• Do look at the tutorials here.
  • Do try to do an Open Sap course.
  • Do, Enjoy all the new “toys”.  You’ll learn to love some of them most of the time.  Have fun doing so.
  • Do remember when you started programming in real life.  I has a lot to learn.

And everything is coming at us in an amazing speed.  What are your suggestions to make it easier?

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      Author's profile photo Florian Henninger
      Florian Henninger

      I like to stay in teh contex of a car. You used to have a car 30 years ago.. today you won't buy it again without all the inventions made on new ones. Especially the safety ones.


      And yes, there might be some who want to buy the old ones.. yes, like cars.. but these are a few of us. So drop of the old one and gain new knowledge...

      That's the general one. Now it depends on what you are doing.

      Easy example: If you work for a customer and you only write code for this system and you can ask your user(s) directly if they are happy with a good old ALV everything fine.

      If you aren't able to do that one, like me, working for a partner... rolling out SAP to users which never used it before.. my job and also my passion must be to get the best out of a system and that is not an ALV.. except I stay in the same context, because of enhancing something which is already there. I give customers the option to see what is possible and also to start the process to gain knowledge for their own IT-department. Soemtimes triggered from the IT.. sometimes from the users asking why some of the stuff looks much better than other... you know what I mean? 😉

      and last but not least, if you are working in the second row (developing at SAP directly or being a third party product developer I even see it more to use other things than the old stuff... you are a person which drives others to explain why the product/Transaction/program looks like it is... don't bring other people in trouble to explain why a list is an ALV or even a are these people having always a really new release.. being able to use the newest stuff at all. It's in your hands to also train us to use it. Even if it means sometimes a painful job. But yes... you teach us!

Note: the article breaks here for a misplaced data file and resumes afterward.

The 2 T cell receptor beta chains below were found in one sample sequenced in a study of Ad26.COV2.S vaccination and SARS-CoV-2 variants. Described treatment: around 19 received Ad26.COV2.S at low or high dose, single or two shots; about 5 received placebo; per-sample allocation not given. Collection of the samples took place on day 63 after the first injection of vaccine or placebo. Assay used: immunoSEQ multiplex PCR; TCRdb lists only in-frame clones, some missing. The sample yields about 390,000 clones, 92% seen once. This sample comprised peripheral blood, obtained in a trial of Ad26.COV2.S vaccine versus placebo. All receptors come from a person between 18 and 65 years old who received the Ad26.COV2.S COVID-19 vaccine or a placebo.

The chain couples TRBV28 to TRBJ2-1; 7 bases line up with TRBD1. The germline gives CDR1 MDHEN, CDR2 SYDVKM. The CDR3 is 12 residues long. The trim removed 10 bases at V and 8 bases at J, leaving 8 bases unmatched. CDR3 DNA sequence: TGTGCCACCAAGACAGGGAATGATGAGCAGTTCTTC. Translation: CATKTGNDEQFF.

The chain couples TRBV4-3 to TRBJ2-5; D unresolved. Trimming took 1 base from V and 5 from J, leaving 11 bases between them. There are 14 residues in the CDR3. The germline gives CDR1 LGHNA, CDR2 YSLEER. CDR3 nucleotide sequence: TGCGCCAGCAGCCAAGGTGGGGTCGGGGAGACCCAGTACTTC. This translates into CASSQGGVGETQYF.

And to answer your question how to make it easier?

      Don't know yet if this fits for all. For me.. the point above works fine. yes, takes time.. a lot of. But I feel like it is worth

      Author's profile photo Michelle Crapo
      Michelle Crapo
      Blog Post Author

      For me, most of the time it is worth it.   And constant learning is just plain fun!

      But sometimes… 

      Thank you for your reply!


      Author's profile photo Sandra Rossi
      Sandra Rossi

      You may eventually be interested to know more about the [eventual] psychological bias of the "learning curve", see the Dunning-Kruger effect (self overestimation).

      PS: drawing by Monlamai Vichienwanitchkul is taken from here.

      Author's profile photo Michelle Crapo
      Michelle Crapo
      Blog Post Author

      Wow!  Interesting reading.   I'll have to re-read it some more.  I will probably get a better understanding each time I read it.

      Author's profile photo Matthew Billingham
      Matthew Billingham

      I still have to read the documentation and try various forms before I can get GROUP BY to work for me. But one day I'll grasp it!